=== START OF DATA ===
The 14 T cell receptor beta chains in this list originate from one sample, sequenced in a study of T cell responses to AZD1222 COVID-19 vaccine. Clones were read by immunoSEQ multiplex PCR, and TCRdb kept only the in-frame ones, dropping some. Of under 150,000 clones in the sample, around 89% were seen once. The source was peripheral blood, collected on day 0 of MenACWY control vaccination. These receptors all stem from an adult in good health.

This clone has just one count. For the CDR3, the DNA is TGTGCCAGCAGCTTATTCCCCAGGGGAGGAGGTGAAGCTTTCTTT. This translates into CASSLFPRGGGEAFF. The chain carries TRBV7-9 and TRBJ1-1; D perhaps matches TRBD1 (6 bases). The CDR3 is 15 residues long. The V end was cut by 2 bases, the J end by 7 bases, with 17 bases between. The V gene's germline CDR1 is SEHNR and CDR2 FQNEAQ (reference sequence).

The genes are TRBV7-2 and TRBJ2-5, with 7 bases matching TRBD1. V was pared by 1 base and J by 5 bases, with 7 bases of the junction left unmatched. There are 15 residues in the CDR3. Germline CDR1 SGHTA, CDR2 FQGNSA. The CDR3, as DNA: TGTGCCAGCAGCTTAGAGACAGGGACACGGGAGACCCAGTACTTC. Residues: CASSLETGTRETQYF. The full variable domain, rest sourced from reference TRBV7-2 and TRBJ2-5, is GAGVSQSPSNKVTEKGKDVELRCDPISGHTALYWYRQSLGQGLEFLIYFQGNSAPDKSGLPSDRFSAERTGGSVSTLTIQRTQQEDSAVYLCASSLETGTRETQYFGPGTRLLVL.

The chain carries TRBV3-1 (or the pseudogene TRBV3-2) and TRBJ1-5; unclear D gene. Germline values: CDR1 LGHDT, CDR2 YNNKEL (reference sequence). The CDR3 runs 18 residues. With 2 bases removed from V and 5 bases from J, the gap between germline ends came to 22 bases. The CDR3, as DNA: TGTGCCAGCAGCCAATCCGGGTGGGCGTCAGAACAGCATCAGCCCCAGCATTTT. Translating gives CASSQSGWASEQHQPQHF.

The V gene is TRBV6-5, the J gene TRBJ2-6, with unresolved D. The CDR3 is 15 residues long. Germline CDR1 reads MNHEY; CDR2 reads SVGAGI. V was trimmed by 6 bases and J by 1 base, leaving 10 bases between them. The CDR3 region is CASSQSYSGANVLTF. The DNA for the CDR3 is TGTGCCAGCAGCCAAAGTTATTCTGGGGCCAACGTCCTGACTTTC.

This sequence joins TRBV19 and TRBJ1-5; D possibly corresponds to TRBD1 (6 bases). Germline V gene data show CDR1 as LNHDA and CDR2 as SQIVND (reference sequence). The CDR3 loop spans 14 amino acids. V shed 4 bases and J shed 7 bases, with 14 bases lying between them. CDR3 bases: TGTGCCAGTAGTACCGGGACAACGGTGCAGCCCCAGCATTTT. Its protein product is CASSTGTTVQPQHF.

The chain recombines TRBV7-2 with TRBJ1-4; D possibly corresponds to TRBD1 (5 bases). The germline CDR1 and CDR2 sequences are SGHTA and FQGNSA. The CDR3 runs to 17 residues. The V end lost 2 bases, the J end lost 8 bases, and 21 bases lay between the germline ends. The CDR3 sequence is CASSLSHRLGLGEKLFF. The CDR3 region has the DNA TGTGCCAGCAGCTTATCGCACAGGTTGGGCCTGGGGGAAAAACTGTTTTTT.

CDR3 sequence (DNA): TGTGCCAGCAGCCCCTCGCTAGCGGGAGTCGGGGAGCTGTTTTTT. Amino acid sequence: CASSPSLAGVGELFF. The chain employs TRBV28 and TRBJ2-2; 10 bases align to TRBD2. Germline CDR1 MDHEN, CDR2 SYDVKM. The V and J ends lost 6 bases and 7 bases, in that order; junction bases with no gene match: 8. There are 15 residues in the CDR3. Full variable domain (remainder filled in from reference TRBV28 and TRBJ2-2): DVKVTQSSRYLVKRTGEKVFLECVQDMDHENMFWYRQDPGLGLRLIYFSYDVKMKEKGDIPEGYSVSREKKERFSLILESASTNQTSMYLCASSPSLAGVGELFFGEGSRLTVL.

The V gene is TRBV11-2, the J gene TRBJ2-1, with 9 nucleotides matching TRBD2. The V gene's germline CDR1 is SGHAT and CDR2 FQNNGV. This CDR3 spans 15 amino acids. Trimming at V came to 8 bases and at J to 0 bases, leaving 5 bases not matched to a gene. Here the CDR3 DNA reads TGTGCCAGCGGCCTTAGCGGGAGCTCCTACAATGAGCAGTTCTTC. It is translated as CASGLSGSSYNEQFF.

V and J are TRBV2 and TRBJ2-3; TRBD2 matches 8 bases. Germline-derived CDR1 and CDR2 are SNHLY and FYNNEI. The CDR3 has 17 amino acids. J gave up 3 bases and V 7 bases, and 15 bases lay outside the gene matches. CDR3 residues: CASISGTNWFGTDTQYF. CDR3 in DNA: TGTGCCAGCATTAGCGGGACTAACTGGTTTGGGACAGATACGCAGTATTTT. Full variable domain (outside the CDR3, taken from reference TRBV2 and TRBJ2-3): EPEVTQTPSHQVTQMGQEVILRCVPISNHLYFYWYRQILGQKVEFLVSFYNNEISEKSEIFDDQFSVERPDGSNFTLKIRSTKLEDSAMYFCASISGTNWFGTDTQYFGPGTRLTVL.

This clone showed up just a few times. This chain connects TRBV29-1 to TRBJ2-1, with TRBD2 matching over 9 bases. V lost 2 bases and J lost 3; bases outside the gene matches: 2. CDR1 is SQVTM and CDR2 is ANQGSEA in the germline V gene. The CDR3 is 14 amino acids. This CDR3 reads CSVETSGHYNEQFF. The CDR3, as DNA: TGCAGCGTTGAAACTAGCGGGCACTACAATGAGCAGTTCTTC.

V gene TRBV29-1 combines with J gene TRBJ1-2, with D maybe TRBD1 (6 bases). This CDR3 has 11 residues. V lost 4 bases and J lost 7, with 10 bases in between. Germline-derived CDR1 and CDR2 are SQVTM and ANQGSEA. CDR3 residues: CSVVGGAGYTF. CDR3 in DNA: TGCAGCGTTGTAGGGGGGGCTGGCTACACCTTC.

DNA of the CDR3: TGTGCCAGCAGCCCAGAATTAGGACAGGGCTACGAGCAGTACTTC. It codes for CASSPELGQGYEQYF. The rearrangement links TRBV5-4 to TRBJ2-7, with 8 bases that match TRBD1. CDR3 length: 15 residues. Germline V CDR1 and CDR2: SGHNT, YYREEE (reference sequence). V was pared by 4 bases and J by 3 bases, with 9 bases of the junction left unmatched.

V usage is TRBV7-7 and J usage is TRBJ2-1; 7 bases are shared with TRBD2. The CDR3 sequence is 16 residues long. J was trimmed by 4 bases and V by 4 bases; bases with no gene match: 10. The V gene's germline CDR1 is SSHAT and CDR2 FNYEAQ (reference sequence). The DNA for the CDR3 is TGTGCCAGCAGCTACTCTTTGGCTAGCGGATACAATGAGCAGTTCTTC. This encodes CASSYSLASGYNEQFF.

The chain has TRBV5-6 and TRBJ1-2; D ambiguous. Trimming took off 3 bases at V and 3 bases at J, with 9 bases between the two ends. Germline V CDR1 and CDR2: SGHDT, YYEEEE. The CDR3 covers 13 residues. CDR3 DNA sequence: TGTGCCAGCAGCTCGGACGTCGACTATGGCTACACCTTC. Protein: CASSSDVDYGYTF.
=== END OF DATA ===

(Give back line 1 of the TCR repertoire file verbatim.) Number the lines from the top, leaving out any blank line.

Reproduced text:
The 14 T cell receptor beta chains in this list originate from one sample, sequenced in a study of T cell responses to AZD1222 COVID-19 vaccine. Clones were read by immunoSEQ multiplex PCR, and TCRdb kept only the in-frame ones, dropping some. Of under 150,000 clones in the sample, around 89% were seen once. The source was peripheral blood, collected on day 0 of MenACWY control vaccination. These receptors all stem from an adult in good health.